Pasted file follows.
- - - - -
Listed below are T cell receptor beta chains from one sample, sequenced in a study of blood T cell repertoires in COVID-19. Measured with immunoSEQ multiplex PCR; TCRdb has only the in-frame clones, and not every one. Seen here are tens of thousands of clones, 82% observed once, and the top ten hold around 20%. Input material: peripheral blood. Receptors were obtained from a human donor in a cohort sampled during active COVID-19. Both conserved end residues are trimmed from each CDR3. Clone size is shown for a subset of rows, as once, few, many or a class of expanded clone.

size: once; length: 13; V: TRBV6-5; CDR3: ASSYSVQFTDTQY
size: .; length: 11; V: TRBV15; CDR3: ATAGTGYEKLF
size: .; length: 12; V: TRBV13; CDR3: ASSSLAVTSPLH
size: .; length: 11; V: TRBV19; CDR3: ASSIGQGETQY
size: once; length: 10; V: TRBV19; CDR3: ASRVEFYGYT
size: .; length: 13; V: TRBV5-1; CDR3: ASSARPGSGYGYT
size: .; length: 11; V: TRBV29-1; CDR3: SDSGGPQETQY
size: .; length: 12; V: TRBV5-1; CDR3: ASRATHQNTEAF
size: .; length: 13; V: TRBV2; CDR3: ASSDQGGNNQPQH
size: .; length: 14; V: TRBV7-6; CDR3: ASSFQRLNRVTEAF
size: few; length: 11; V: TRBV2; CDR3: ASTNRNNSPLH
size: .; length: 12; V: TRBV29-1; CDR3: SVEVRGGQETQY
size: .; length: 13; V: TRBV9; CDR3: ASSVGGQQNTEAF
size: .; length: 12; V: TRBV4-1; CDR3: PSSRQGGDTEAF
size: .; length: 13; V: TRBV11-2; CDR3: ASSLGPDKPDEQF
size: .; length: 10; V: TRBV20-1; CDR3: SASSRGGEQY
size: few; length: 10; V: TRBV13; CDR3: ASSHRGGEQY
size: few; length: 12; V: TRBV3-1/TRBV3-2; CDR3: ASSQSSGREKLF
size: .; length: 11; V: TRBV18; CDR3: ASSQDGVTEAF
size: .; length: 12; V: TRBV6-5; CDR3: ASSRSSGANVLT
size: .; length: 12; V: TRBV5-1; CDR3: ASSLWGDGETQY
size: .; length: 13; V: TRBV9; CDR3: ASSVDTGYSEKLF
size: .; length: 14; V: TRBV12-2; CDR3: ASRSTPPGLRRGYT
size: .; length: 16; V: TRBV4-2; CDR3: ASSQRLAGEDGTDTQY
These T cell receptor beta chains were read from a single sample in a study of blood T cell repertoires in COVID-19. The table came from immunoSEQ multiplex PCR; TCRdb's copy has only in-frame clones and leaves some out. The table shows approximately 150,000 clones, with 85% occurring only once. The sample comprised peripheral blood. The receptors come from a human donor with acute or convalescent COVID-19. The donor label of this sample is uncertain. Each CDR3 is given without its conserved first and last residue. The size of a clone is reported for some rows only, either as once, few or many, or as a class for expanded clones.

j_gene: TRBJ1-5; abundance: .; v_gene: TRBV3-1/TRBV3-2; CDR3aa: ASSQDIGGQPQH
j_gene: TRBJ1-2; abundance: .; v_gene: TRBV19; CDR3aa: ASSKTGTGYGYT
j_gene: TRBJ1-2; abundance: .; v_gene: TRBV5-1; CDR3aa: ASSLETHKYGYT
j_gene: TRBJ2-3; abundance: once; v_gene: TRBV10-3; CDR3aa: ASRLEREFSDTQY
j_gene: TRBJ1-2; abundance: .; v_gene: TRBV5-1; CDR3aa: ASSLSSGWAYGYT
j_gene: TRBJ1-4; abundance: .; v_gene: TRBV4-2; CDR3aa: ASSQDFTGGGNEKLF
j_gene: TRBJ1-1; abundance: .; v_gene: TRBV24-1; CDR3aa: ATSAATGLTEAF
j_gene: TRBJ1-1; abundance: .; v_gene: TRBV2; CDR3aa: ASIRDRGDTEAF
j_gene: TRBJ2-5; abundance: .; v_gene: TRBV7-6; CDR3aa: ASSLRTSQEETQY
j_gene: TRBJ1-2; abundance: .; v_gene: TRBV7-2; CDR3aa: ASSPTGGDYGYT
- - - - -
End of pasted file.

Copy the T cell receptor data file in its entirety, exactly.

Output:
Listed below are T cell receptor beta chains from one sample, sequenced in a study of blood T cell repertoires in COVID-19. Measured with immunoSEQ multiplex PCR; TCRdb has only the in-frame clones, and not every one. Seen here are tens of thousands of clones, 82% observed once, and the top ten hold around 20%. Input material: peripheral blood. Receptors were obtained from a human donor in a cohort sampled during active COVID-19. Both conserved end residues are trimmed from each CDR3. Clone size is shown for a subset of rows, as once, few, many or a class of expanded clone.

size: once; length: 13; V: TRBV6-5; CDR3: ASSYSVQFTDTQY
size: .; length: 11; V: TRBV15; CDR3: ATAGTGYEKLF
size: .; length: 12; V: TRBV13; CDR3: ASSSLAVTSPLH
size: .; length: 11; V: TRBV19; CDR3: ASSIGQGETQY
size: once; length: 10; V: TRBV19; CDR3: ASRVEFYGYT
size: .; length: 13; V: TRBV5-1; CDR3: ASSARPGSGYGYT
size: .; length: 11; V: TRBV29-1; CDR3: SDSGGPQETQY
size: .; length: 12; V: TRBV5-1; CDR3: ASRATHQNTEAF
size: .; length: 13; V: TRBV2; CDR3: ASSDQGGNNQPQH
size: .; length: 14; V: TRBV7-6; CDR3: ASSFQRLNRVTEAF
size: few; length: 11; V: TRBV2; CDR3: ASTNRNNSPLH
size: .; length: 12; V: TRBV29-1; CDR3: SVEVRGGQETQY
size: .; length: 13; V: TRBV9; CDR3: ASSVGGQQNTEAF
size: .; length: 12; V: TRBV4-1; CDR3: PSSRQGGDTEAF
size: .; length: 13; V: TRBV11-2; CDR3: ASSLGPDKPDEQF
size: .; length: 10; V: TRBV20-1; CDR3: SASSRGGEQY
size: few; length: 10; V: TRBV13; CDR3: ASSHRGGEQY
size: few; length: 12; V: TRBV3-1/TRBV3-2; CDR3: ASSQSSGREKLF
size: .; length: 11; V: TRBV18; CDR3: ASSQDGVTEAF
size: .; length: 12; V: TRBV6-5; CDR3: ASSRSSGANVLT
size: .; length: 12; V: TRBV5-1; CDR3: ASSLWGDGETQY
size: .; length: 13; V: TRBV9; CDR3: ASSVDTGYSEKLF
size: .; length: 14; V: TRBV12-2; CDR3: ASRSTPPGLRRGYT
size: .; length: 16; V: TRBV4-2; CDR3: ASSQRLAGEDGTDTQY
These T cell receptor beta chains were read from a single sample in a study of blood T cell repertoires in COVID-19. The table came from immunoSEQ multiplex PCR; TCRdb's copy has only in-frame clones and leaves some out. The table shows approximately 150,000 clones, with 85% occurring only once. The sample comprised peripheral blood. The receptors come from a human donor with acute or convalescent COVID-19. The donor label of this sample is uncertain. Each CDR3 is given without its conserved first and last residue. The size of a clone is reported for some rows only, either as once, few or many, or as a class for expanded clones.

j_gene: TRBJ1-5; abundance: .; v_gene: TRBV3-1/TRBV3-2; CDR3aa: ASSQDIGGQPQH
j_gene: TRBJ1-2; abundance: .; v_gene: TRBV19; CDR3aa: ASSKTGTGYGYT
j_gene: TRBJ1-2; abundance: .; v_gene: TRBV5-1; CDR3aa: ASSLETHKYGYT
j_gene: TRBJ2-3; abundance: once; v_gene: TRBV10-3; CDR3aa: ASRLEREFSDTQY
j_gene: TRBJ1-2; abundance: .; v_gene: TRBV5-1; CDR3aa: ASSLSSGWAYGYT
j_gene: TRBJ1-4; abundance: .; v_gene: TRBV4-2; CDR3aa: ASSQDFTGGGNEKLF
j_gene: TRBJ1-1; abundance: .; v_gene: TRBV24-1; CDR3aa: ATSAATGLTEAF
j_gene: TRBJ1-1; abundance: .; v_gene: TRBV2; CDR3aa: ASIRDRGDTEAF
j_gene: TRBJ2-5; abundance: .; v_gene: TRBV7-6; CDR3aa: ASSLRTSQEETQY
j_gene: TRBJ1-2; abundance: .; v_gene: TRBV7-2; CDR3aa: ASSPTGGDYGYT